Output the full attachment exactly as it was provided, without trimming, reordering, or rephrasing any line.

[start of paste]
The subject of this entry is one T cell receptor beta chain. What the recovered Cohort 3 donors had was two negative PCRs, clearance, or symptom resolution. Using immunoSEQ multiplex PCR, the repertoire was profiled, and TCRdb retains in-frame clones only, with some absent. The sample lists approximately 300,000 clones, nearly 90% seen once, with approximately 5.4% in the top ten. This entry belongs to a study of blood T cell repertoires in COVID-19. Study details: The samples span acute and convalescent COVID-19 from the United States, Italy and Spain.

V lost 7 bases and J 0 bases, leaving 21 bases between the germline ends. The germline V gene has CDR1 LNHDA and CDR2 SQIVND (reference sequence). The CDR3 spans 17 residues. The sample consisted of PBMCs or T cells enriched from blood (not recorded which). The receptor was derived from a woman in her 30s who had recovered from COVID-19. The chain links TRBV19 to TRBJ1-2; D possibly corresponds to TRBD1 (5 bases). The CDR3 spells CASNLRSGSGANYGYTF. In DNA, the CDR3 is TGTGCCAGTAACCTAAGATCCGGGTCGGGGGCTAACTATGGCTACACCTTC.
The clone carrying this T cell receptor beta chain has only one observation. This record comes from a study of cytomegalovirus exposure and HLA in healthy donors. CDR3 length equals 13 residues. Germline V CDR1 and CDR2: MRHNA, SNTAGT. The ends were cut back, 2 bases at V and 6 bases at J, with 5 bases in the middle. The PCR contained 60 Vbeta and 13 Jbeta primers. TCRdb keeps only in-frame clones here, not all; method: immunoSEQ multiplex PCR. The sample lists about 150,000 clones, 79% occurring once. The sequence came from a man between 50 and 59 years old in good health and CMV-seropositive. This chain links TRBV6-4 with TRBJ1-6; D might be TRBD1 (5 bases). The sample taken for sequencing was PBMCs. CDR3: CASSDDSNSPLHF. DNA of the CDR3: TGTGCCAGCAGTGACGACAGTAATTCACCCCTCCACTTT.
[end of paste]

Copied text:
The subject of this entry is one T cell receptor beta chain. What the recovered Cohort 3 donors had was two negative PCRs, clearance, or symptom resolution. Using immunoSEQ multiplex PCR, the repertoire was profiled, and TCRdb retains in-frame clones only, with some absent. The sample lists approximately 300,000 clones, nearly 90% seen once, with approximately 5.4% in the top ten. This entry belongs to a study of blood T cell repertoires in COVID-19. Study details: The samples span acute and convalescent COVID-19 from the United States, Italy and Spain.

V lost 7 bases and J 0 bases, leaving 21 bases between the germline ends. The germline V gene has CDR1 LNHDA and CDR2 SQIVND (reference sequence). The CDR3 spans 17 residues. The sample consisted of PBMCs or T cells enriched from blood (not recorded which). The receptor was derived from a woman in her 30s who had recovered from COVID-19. The chain links TRBV19 to TRBJ1-2; D possibly corresponds to TRBD1 (5 bases). The CDR3 spells CASNLRSGSGANYGYTF. In DNA, the CDR3 is TGTGCCAGTAACCTAAGATCCGGGTCGGGGGCTAACTATGGCTACACCTTC.
The clone carrying this T cell receptor beta chain has only one observation. This record comes from a study of cytomegalovirus exposure and HLA in healthy donors. CDR3 length equals 13 residues. Germline V CDR1 and CDR2: MRHNA, SNTAGT. The ends were cut back, 2 bases at V and 6 bases at J, with 5 bases in the middle. The PCR contained 60 Vbeta and 13 Jbeta primers. TCRdb keeps only in-frame clones here, not all; method: immunoSEQ multiplex PCR. The sample lists about 150,000 clones, 79% occurring once. The sequence came from a man between 50 and 59 years old in good health and CMV-seropositive. This chain links TRBV6-4 with TRBJ1-6; D might be TRBD1 (5 bases). The sample taken for sequencing was PBMCs. CDR3: CASSDDSNSPLHF. DNA of the CDR3: TGTGCCAGCAGTGACGACAGTAATTCACCCCTCCACTTT.